Search Images Maps Play YouTube News Gmail Drive More »
Sign in
Screen reader users: click this link for accessible mode. Accessible mode has the same essential features but works better with your reader.

Patents

  1. Advanced Patent Search
Publication numberUS3470083 A
Publication typeGrant
Publication dateSep 30, 1969
Filing dateOct 27, 1964
Priority dateNov 22, 1963
Also published asDE1187809B
Publication numberUS 3470083 A, US 3470083A, US-A-3470083, US3470083 A, US3470083A
InventorsWeckesser Ernst, Wrigge Friedrich Wilhelm
Original AssigneeVaw Ver Aluminium Werke Ag
Export CitationBiBTeX, EndNote, RefMan
External Links: USPTO, USPTO Assignment, Espacenet
Electrolytic cell cathode bottom with vertically inserted current conductor
US 3470083 A
Abstract  available in
Images(4)
Previous page
Next page
Claims  available in
Description  (OCR text may contain errors)

. WRIGGE s ATH Sept. 30. 1969 W LL C INSERTED CUR ELECTROLYTIC CE 4 Sheets-Sheet 1 Filed Oct. 27, 1954 FIG,

M II M II INVENTORS Friar/d BY 5m: f Marv MM /bf' ATTORNEY F. w. WRIGGE ETAL 3.470,083 ELECTROLYTIC CELL CATHODE BOTTOM WITH VERTICALLY INSERTED CURRENT CONDUCTORS 4 Sheets-Sheet 2 Sept. 30, 1969 Filed Oct. 27, 1964 pt. 30. 1969 F. W.WRIGGE ETAL 3,470,083

ELECTROLYTIC CELL CATHODE BOTTOM WITH VERTICALLY INSERTED CURRENT CONDUCTORS Filed Oct. 27, 1964 4 Sheets-Sheet 3 Sept. 30. 1969 F. w. wmsss ETAL ELECTROLYTIC CELL CATHODE BOTTOM WITH VERTICALLY INSERTED CURRENT CONDUCTORS Filed Oct. 27, 1964 4 Sheets-Sheet 4 INVENTOR 3 United States Patent 3,470,083 ELECTROLYTIC CELL CATHODE BOTTOM WITH VERTICALLY INSERTED CURRENT CONDUCTOR Friedrich Wilhelm Wrigge, Bad Godesberg, and Ernst Weckesser, Grevenbroich, Germany, assignors to Vereinigte Aluminium-Werke Aktiengesellschaft, Bonn, Germany Filed Oct. 27, 1964, Ser. No. 406,841 Claims priority, application Germany, Nov. 22, 1963, V 24,909, Patent 1,187,809 Int. Cl. C22d 3/02 US. Cl. 204-243 Claims The present invention relates to an electrolytic cell and, more particularly, to an electrolytic cell for recovery of a metal from a molten electrolyte containing the same, particularly for the recovery of aluminum in a cell having a bottom-forming cathode of carbonaceous material.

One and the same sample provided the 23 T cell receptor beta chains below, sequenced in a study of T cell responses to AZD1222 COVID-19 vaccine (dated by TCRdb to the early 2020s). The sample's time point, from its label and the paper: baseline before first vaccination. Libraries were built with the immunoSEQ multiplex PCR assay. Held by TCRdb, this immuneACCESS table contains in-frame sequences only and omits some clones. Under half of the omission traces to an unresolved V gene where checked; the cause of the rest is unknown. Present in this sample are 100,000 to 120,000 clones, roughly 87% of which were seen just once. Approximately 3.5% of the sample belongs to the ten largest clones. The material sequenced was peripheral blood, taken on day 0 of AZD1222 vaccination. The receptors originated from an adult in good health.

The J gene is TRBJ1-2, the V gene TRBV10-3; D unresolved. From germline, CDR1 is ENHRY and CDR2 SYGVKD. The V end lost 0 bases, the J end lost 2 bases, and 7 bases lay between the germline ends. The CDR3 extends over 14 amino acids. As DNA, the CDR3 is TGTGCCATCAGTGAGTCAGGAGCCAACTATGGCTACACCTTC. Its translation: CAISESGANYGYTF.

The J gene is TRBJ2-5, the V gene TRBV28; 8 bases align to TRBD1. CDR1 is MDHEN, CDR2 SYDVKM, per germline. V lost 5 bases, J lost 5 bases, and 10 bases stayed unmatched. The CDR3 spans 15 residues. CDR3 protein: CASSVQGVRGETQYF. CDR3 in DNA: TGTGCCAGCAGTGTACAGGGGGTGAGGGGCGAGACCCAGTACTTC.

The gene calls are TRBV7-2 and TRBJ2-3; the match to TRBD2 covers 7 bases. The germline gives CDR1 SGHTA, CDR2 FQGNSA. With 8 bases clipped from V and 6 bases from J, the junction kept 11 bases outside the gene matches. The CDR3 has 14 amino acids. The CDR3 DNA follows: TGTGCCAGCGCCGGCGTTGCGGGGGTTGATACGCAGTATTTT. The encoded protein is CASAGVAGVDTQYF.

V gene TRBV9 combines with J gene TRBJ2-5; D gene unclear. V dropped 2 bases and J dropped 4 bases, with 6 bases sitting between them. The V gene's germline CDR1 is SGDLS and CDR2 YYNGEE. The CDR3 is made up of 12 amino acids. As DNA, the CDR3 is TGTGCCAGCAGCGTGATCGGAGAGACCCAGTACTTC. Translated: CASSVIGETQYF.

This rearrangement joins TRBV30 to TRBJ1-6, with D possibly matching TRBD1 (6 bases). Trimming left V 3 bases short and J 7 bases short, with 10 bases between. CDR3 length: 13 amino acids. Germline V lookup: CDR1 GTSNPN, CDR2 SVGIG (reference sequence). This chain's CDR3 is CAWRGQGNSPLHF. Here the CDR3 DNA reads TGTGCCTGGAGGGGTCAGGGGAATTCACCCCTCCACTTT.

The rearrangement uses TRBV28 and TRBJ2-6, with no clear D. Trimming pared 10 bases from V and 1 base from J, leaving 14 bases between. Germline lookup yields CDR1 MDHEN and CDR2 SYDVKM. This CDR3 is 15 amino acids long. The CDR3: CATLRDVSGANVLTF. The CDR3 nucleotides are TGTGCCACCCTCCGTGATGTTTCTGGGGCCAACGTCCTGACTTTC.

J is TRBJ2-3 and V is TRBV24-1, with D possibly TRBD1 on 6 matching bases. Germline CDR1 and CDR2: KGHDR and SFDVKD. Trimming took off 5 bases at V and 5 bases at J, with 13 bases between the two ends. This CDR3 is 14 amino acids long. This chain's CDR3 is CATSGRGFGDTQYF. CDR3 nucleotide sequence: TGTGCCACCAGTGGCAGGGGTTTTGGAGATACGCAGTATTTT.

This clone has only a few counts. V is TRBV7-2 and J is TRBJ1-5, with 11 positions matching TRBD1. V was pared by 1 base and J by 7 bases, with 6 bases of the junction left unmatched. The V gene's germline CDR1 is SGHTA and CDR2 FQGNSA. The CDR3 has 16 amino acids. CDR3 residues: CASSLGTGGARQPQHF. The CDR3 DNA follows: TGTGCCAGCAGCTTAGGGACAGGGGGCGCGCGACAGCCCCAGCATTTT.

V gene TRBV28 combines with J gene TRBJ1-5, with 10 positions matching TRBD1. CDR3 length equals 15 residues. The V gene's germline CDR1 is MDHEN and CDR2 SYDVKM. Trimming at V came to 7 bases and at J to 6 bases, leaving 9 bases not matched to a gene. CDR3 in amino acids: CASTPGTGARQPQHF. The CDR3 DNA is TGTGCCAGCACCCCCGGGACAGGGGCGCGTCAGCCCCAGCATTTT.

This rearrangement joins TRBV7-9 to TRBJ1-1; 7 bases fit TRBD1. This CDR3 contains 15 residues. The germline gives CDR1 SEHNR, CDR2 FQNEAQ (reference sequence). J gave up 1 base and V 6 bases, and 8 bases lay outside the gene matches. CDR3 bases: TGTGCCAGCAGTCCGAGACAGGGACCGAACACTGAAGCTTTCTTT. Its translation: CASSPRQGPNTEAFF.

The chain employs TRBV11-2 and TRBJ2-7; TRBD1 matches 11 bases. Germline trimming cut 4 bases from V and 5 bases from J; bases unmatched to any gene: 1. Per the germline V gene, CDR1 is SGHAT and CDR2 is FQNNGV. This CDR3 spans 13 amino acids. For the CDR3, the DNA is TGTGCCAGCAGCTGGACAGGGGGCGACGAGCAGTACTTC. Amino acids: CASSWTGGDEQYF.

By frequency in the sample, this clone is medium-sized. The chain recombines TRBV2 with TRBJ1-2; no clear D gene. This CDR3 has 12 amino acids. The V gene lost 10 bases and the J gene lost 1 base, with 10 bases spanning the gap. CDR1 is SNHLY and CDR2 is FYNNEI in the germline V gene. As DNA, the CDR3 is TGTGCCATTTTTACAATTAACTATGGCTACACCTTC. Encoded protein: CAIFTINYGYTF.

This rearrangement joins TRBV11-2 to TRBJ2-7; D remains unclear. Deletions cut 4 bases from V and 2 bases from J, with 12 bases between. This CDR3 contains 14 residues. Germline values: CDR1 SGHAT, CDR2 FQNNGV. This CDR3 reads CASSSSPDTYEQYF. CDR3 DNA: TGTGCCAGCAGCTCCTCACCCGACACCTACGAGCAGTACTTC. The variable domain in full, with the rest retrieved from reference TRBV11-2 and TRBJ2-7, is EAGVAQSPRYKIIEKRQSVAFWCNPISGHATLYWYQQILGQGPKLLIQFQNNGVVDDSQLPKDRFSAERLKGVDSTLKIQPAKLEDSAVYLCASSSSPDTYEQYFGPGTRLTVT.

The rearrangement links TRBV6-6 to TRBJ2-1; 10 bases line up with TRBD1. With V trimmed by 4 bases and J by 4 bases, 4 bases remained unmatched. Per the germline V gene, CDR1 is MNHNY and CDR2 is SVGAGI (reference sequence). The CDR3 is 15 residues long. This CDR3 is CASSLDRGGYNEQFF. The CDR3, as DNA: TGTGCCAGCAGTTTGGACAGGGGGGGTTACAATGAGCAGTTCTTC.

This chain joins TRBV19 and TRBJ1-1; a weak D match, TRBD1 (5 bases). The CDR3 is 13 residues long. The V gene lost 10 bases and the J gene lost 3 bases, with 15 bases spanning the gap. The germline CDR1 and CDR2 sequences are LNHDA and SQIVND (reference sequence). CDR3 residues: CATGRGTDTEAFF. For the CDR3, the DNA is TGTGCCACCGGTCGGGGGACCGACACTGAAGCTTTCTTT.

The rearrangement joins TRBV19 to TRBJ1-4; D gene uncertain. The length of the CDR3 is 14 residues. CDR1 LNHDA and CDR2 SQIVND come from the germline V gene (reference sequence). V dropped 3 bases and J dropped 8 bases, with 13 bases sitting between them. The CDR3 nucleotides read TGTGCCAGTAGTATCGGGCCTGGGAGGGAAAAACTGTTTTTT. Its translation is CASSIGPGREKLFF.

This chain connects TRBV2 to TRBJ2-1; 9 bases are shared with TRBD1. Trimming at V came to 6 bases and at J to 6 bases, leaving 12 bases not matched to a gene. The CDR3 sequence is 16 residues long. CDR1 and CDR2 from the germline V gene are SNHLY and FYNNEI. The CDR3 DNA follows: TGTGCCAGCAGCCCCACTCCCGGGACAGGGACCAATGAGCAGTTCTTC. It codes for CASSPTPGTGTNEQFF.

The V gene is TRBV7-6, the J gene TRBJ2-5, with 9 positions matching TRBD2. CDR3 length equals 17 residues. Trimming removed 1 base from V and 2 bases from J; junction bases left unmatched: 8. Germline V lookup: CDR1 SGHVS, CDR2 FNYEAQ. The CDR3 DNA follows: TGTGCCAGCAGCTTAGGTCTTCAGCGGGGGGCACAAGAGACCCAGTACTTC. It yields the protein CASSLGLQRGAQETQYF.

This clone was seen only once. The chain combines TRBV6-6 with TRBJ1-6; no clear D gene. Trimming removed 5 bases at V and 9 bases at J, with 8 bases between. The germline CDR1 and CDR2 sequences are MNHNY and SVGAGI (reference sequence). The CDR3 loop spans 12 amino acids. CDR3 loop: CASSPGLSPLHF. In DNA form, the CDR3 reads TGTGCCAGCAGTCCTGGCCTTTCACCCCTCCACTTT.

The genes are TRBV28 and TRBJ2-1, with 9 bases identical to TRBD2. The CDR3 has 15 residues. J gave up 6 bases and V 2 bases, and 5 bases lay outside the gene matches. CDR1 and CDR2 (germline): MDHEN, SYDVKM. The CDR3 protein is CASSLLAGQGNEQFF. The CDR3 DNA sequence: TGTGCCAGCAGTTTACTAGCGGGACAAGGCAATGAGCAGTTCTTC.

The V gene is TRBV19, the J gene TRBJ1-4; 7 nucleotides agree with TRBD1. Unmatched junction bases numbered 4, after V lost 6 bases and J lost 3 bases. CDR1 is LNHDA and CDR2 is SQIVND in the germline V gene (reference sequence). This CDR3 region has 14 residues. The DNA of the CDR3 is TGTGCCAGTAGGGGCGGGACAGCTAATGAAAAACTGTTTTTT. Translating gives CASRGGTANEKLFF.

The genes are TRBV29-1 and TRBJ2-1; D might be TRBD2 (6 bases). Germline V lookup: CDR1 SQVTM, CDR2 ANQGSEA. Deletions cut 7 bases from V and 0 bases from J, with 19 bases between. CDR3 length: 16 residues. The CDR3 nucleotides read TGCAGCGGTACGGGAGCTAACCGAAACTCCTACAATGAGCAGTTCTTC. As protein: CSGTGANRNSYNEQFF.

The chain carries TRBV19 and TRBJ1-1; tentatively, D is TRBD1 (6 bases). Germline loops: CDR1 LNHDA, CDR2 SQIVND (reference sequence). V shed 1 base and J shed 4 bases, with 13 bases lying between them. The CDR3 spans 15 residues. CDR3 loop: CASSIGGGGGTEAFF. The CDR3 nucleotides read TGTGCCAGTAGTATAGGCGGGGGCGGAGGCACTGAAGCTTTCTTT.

The structure of the cathode has always found great attention in the arrangements for electrolytic recovery of metals from molten electrolyte, particularly for the recovery of aluminum because the useful life span of the electrolytic cell depends on the durability of the cathode.

In the beginning of the aluminum recovery by means of electrolytic cells, the cathode-forming carbon bottom of the electrolytic cell rested on a cast iron plate and current conduction to the cathode was improved by expending bolts which were screwed into the carbon plate, dovetail ribs or similar devices which extended from the cast iron plate into the carbon electrode. However, with progressively increasing size of the cells, this cathode structure was found to be less and less satisfactory. It was re placed with bottom forming cathodes of preburned carbon blocks or stamped carbonaceous masses whereby, in the case of preburned carbon blocks, the joints were between the individual blocks were filled with stamped carbonaceous mass. Current was introduced by means of steel rods of various dimensions and arrangements.

The large cells which are presently generally used for the electrolytic recovery of aluminum generally include a bottom forming cathode consisting of preburned rectangular carbon blocks in the lower face of which, in preformed grooves, iron rails are located and the remainder of the groove is then filled with stamped or compressed carbonaceous mass. The joints between the individual carbon blocks are also filled with carbonaceous mass which is either stamped or poured into the joints.

Upon starting operation of a thus formed electrolytic cell, the cathode has to be heated as evenly as possible so as to be burned into a unitary carbon block. Only after such unitary carbon block has been formed can the cell be placed into operation, i.e. molten electrolyte poured onto the bottom forming carbon block cathode. It is a prerequisite for the burning of the cathode that by coating of the stamped carbonaceous mass a highly conductive connection is formed between the carbon block and the current conducting iron rails so that the transfer resistance will be as small as possible. On the other hand, due to the firm adherence of the carbon to the iron rails and to the very different heat expansion of the two materials, i.e. the carbon and the iron, considerable mechanical stresses will occur which lead to the formation of transversal cracks in the carbon blocks.